Mead Lover's Digest #1051 Thu 16 October 2003
Mead Lover's Digest #1051 Thu 16 October 2003
Forum for Discussion of Mead Making and Consuming
Dick Dunn, Digest Janitor
Challenge-response mail filters are YOUR responsibility! (Mead Lovers Dige…)
Sweetening Mead ("David Craft")
Re: more on cyser (MLD #1050, 2003-10-12) (Ross McKay)
Re: Bulk ageing vs bottle ageing and Lees and off flavors ("Ken Taborek")
Re: Cider Pressing Bags (Dick Dunn)
Glycerine for mouthfeel ("Charles Gee")
Re: Mead Lover's Digest #1050, 12 October 2003 (JayAnkeney@aol.com)
Re:MLD get together at Meadfest (MLCrary@aol.com)
High OG problems…. ("Mark A. Salowitz")
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Subject: Challenge-response mail filters are YOUR responsibility!
From: firstname.lastname@example.org (Mead Lovers Digest Admin)
Date: Sun, 12 Oct 2003 20:49:26 -0600 (MDT)
If you decide to use a challenge-response mail filter (spam blocker), it is
YOUR responsibility to handle the unblocking.
(If you don't know what "challenge-response" means…) This is a style of
mail protection in which an incoming mail message to you triggers an auto
response to the sender, asking the sender to do something special–send a
particular reply, go visit a web site and click on something, answer some
questions, that sort of thing–before any mail from the sender will be
delivered. It's intended to block spammers who won't go through this
rigamarole. (It mostly doesn't work, but that's an off-list topic.)
I will not work with challenge-response mailers. Between the mead and cider
lists, there are over 1600 subscribers. I cannot give personal service to
each one. I also have to deal with my own spam problems at this end, and I
like to make cider and mead occasionally too! Anyway, I am not about to go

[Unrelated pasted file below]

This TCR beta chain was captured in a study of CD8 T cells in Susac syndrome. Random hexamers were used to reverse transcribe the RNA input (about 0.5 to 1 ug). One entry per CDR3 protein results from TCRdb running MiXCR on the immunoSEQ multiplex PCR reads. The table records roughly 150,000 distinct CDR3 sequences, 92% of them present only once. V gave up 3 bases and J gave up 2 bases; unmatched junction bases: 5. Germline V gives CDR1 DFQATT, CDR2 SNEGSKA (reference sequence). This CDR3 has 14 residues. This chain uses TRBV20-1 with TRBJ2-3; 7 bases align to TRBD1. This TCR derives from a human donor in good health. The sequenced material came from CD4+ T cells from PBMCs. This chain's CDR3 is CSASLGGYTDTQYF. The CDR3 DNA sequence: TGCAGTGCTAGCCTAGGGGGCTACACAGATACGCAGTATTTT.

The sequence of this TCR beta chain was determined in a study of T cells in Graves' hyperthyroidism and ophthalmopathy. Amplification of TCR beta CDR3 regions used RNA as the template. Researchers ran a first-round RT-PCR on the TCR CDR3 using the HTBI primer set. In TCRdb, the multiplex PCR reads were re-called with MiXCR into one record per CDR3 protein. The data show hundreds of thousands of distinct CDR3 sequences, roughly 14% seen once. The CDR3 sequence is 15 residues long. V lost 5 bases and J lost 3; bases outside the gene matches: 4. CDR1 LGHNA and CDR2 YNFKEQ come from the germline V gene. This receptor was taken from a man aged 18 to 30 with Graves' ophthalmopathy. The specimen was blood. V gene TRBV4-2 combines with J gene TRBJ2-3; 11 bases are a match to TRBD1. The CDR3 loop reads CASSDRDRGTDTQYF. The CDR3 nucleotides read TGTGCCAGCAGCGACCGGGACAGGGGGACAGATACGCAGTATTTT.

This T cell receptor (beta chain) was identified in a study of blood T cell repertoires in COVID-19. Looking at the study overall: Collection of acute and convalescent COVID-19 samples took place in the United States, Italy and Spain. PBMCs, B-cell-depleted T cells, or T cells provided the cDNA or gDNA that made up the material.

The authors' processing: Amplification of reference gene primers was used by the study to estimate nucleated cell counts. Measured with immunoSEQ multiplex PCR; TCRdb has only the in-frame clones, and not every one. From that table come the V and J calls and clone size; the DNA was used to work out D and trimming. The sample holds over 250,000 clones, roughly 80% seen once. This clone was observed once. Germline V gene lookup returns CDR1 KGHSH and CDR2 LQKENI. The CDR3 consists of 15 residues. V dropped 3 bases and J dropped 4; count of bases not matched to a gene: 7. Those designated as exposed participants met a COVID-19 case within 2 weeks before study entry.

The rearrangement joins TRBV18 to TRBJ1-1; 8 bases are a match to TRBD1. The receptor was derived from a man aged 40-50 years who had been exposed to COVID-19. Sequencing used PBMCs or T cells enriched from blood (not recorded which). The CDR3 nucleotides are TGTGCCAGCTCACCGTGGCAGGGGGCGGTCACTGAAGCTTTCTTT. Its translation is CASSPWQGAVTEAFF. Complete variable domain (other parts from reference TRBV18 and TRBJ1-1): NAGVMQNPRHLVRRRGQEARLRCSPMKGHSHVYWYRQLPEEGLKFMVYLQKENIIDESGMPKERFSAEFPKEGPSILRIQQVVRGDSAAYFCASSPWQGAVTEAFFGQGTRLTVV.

romping about web sites, answering silly questions, and generally playing
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Note that this doesn't mean that you can't use challenge-response mail
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If I seem grumpier than usual, it's because I am. Nowadays, any fool can
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If you're concerned about this policy, or have questions, contact me OFF-
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Mead-Lover's Digest firstname.lastname@example.org
Dick Dunn, Digest Janitor Boulder County, Colorado USA
Subject: Sweetening Mead
From: "David Craft" <email@example.com>
Date: Sun, 12 Oct 2003 17:17:05 -0400
I made a 6 gallon batch of Cyser that I am splitting into 3 gallons of
sparkling cyser and 3 gallons of spiced still cyser. The large batch
started at 1.11 and ended at 1.00, very well attenuated. I would like to
sweeten the still portion that I have added a spice tea to. It presently
sits in a 3 gallon carboy and is ready for 1 lb of honey to bring it up to
What is the best way to knock off the yeast and sweeten this mead?
I have not used campden tablets before, but have some at the
David B. Craft
Battleground Brewers Guild
Crow Hill Brewery and Meadery
Subject: Re: more on cyser (MLD #1050, 2003-10-12)
From: Ross McKay <firstname.lastname@example.org>
Date: Mon, 13 Oct 2003 09:26:41 +1000
Dick Dunn responded to my comments on apple juice from an extractor:
>Ross, if I have the right article you got 630 ml/kg, which would be about